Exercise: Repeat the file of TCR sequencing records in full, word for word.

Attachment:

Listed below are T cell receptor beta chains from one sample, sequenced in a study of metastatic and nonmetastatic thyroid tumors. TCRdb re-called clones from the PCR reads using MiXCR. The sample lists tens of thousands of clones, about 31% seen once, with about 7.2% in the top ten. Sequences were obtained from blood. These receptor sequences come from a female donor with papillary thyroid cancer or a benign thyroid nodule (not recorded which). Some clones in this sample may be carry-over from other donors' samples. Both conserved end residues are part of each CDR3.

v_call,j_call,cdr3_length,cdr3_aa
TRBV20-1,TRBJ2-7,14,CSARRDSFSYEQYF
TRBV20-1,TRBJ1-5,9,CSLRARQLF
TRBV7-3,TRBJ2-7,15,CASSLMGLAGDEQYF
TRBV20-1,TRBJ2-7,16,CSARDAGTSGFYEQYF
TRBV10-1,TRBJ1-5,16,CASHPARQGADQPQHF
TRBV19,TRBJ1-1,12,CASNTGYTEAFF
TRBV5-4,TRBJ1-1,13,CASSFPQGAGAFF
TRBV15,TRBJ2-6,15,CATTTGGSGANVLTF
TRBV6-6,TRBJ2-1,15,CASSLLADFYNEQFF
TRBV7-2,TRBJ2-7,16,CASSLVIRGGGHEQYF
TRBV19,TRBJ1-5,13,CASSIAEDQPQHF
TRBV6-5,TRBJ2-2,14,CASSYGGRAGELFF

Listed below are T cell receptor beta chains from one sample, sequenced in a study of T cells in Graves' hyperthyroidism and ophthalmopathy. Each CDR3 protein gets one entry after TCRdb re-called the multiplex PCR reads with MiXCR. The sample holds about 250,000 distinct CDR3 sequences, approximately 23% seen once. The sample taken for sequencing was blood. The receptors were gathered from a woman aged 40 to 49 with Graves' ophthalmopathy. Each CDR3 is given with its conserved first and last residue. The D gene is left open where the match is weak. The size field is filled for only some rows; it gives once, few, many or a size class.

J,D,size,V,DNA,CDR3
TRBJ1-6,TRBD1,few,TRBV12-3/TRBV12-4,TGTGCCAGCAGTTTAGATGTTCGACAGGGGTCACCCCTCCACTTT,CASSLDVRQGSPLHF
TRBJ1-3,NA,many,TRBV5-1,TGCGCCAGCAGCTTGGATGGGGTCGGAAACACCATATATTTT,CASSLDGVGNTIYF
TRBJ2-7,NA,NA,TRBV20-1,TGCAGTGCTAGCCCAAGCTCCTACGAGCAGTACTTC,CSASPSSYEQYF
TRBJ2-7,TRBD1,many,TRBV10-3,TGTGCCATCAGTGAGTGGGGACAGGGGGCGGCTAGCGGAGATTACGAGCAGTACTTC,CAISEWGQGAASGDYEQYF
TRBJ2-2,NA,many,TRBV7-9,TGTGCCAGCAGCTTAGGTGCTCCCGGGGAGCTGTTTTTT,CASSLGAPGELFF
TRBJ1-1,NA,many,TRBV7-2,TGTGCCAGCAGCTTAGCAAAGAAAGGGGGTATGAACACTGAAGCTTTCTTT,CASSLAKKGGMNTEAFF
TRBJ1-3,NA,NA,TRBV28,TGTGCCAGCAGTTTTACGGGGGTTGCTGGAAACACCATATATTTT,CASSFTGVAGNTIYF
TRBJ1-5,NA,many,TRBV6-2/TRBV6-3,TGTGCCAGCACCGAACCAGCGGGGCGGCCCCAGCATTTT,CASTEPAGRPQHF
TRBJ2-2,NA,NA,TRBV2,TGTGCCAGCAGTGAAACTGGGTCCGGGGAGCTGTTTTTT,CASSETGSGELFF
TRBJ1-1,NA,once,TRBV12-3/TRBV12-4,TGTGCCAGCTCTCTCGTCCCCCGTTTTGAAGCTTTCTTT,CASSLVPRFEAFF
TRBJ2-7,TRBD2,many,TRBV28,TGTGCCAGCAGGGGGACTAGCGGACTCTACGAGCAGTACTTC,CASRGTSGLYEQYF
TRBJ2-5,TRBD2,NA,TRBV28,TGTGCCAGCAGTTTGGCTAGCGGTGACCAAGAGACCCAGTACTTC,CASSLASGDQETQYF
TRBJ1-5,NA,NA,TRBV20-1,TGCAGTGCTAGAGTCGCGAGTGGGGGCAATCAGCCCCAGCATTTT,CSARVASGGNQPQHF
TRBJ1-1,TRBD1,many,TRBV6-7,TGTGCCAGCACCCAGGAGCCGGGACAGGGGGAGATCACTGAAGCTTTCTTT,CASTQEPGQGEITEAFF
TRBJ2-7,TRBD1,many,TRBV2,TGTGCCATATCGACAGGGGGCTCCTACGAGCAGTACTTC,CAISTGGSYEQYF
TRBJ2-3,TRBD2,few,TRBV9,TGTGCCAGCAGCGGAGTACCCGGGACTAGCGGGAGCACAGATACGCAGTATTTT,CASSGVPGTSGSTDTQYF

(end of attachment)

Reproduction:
Listed below are T cell receptor beta chains from one sample, sequenced in a study of metastatic and nonmetastatic thyroid tumors. TCRdb re-called clones from the PCR reads using MiXCR. The sample lists tens of thousands of clones, about 31% seen once, with about 7.2% in the top ten. Sequences were obtained from blood. These receptor sequences come from a female donor with papillary thyroid cancer or a benign thyroid nodule (not recorded which). Some clones in this sample may be carry-over from other donors' samples. Both conserved end residues are part of each CDR3.

v_call,j_call,cdr3_length,cdr3_aa
TRBV20-1,TRBJ2-7,14,CSARRDSFSYEQYF
TRBV20-1,TRBJ1-5,9,CSLRARQLF
TRBV7-3,TRBJ2-7,15,CASSLMGLAGDEQYF
TRBV20-1,TRBJ2-7,16,CSARDAGTSGFYEQYF
TRBV10-1,TRBJ1-5,16,CASHPARQGADQPQHF
TRBV19,TRBJ1-1,12,CASNTGYTEAFF
TRBV5-4,TRBJ1-1,13,CASSFPQGAGAFF
TRBV15,TRBJ2-6,15,CATTTGGSGANVLTF
TRBV6-6,TRBJ2-1,15,CASSLLADFYNEQFF
TRBV7-2,TRBJ2-7,16,CASSLVIRGGGHEQYF
TRBV19,TRBJ1-5,13,CASSIAEDQPQHF
TRBV6-5,TRBJ2-2,14,CASSYGGRAGELFF

Listed below are T cell receptor beta chains from one sample, sequenced in a study of T cells in Graves' hyperthyroidism and ophthalmopathy. Each CDR3 protein gets one entry after TCRdb re-called the multiplex PCR reads with MiXCR. The sample holds about 250,000 distinct CDR3 sequences, approximately 23% seen once. The sample taken for sequencing was blood. The receptors were gathered from a woman aged 40 to 49 with Graves' ophthalmopathy. Each CDR3 is given with its conserved first and last residue. The D gene is left open where the match is weak. The size field is filled for only some rows; it gives once, few, many or a size class.

J,D,size,V,DNA,CDR3
TRBJ1-6,TRBD1,few,TRBV12-3/TRBV12-4,TGTGCCAGCAGTTTAGATGTTCGACAGGGGTCACCCCTCCACTTT,CASSLDVRQGSPLHF
TRBJ1-3,NA,many,TRBV5-1,TGCGCCAGCAGCTTGGATGGGGTCGGAAACACCATATATTTT,CASSLDGVGNTIYF
TRBJ2-7,NA,NA,TRBV20-1,TGCAGTGCTAGCCCAAGCTCCTACGAGCAGTACTTC,CSASPSSYEQYF
TRBJ2-7,TRBD1,many,TRBV10-3,TGTGCCATCAGTGAGTGGGGACAGGGGGCGGCTAGCGGAGATTACGAGCAGTACTTC,CAISEWGQGAASGDYEQYF
TRBJ2-2,NA,many,TRBV7-9,TGTGCCAGCAGCTTAGGTGCTCCCGGGGAGCTGTTTTTT,CASSLGAPGELFF
TRBJ1-1,NA,many,TRBV7-2,TGTGCCAGCAGCTTAGCAAAGAAAGGGGGTATGAACACTGAAGCTTTCTTT,CASSLAKKGGMNTEAFF
TRBJ1-3,NA,NA,TRBV28,TGTGCCAGCAGTTTTACGGGGGTTGCTGGAAACACCATATATTTT,CASSFTGVAGNTIYF
TRBJ1-5,NA,many,TRBV6-2/TRBV6-3,TGTGCCAGCACCGAACCAGCGGGGCGGCCCCAGCATTTT,CASTEPAGRPQHF
TRBJ2-2,NA,NA,TRBV2,TGTGCCAGCAGTGAAACTGGGTCCGGGGAGCTGTTTTTT,CASSETGSGELFF
TRBJ1-1,NA,once,TRBV12-3/TRBV12-4,TGTGCCAGCTCTCTCGTCCCCCGTTTTGAAGCTTTCTTT,CASSLVPRFEAFF
TRBJ2-7,TRBD2,many,TRBV28,TGTGCCAGCAGGGGGACTAGCGGACTCTACGAGCAGTACTTC,CASRGTSGLYEQYF
TRBJ2-5,TRBD2,NA,TRBV28,TGTGCCAGCAGTTTGGCTAGCGGTGACCAAGAGACCCAGTACTTC,CASSLASGDQETQYF
TRBJ1-5,NA,NA,TRBV20-1,TGCAGTGCTAGAGTCGCGAGTGGGGGCAATCAGCCCCAGCATTTT,CSARVASGGNQPQHF
TRBJ1-1,TRBD1,many,TRBV6-7,TGTGCCAGCACCCAGGAGCCGGGACAGGGGGAGATCACTGAAGCTTTCTTT,CASTQEPGQGEITEAFF
TRBJ2-7,TRBD1,many,TRBV2,TGTGCCATATCGACAGGGGGCTCCTACGAGCAGTACTTC,CAISTGGSYEQYF
TRBJ2-3,TRBD2,few,TRBV9,TGTGCCAGCAGCGGAGTACCCGGGACTAGCGGGAGCACAGATACGCAGTATTTT,CASSGVPGTSGSTDTQYF